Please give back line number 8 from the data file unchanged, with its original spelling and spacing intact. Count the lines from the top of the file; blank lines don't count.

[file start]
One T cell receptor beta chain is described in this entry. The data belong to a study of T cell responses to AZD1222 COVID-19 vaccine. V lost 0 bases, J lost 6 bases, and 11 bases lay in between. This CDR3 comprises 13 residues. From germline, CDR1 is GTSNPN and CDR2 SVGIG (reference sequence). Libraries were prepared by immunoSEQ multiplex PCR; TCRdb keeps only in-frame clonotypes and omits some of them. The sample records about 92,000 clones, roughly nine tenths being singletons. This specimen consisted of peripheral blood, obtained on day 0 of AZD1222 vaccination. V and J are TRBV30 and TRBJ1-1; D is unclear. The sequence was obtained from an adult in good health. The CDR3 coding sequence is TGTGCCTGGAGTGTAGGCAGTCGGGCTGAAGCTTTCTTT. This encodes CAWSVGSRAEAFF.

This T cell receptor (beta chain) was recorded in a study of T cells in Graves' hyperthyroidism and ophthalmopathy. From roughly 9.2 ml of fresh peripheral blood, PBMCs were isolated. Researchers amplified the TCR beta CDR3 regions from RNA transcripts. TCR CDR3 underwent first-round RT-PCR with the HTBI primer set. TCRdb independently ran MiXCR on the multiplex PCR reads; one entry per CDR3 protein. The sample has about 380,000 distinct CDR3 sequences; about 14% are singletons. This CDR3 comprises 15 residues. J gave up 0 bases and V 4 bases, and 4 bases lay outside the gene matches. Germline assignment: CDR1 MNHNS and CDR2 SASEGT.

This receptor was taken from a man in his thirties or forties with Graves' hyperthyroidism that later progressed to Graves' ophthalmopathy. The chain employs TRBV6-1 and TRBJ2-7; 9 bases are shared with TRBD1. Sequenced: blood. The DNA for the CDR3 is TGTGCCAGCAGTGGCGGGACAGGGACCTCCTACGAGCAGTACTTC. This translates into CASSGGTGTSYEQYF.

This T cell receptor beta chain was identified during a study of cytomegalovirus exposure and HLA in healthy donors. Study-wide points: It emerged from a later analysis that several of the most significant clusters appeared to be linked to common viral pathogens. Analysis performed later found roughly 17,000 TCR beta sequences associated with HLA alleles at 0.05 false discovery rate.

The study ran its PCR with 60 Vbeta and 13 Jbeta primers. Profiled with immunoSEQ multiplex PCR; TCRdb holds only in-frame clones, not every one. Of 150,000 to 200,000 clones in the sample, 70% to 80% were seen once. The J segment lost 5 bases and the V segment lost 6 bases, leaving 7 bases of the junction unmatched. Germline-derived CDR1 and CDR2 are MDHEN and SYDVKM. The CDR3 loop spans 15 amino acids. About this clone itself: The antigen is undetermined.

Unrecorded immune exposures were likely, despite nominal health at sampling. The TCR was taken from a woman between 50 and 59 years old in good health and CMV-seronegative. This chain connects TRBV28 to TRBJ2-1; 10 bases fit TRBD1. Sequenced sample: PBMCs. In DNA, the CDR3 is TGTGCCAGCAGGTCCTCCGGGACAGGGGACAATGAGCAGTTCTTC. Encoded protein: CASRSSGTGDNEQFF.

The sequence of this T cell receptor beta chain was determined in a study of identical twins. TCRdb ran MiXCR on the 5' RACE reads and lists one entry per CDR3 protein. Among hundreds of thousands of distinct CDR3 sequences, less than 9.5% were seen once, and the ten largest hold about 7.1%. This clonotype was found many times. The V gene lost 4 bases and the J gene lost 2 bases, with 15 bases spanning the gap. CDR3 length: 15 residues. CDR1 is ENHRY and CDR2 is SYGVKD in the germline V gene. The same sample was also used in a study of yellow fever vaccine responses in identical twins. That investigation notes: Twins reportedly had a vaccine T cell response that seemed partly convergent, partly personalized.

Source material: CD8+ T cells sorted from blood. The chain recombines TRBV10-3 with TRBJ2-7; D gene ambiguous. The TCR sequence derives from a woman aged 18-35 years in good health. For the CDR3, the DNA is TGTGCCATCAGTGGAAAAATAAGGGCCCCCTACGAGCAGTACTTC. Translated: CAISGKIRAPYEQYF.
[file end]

Source material: CD8+ T cells sorted from blood. The chain recombines TRBV10-3 with TRBJ2-7; D gene ambiguous. The TCR sequence derives from a woman aged 18-35 years in good health. For the CDR3, the DNA is TGTGCCATCAGTGGAAAAATAAGGGCCCCCTACGAGCAGTACTTC. Translated: CAISGKIRAPYEQYF.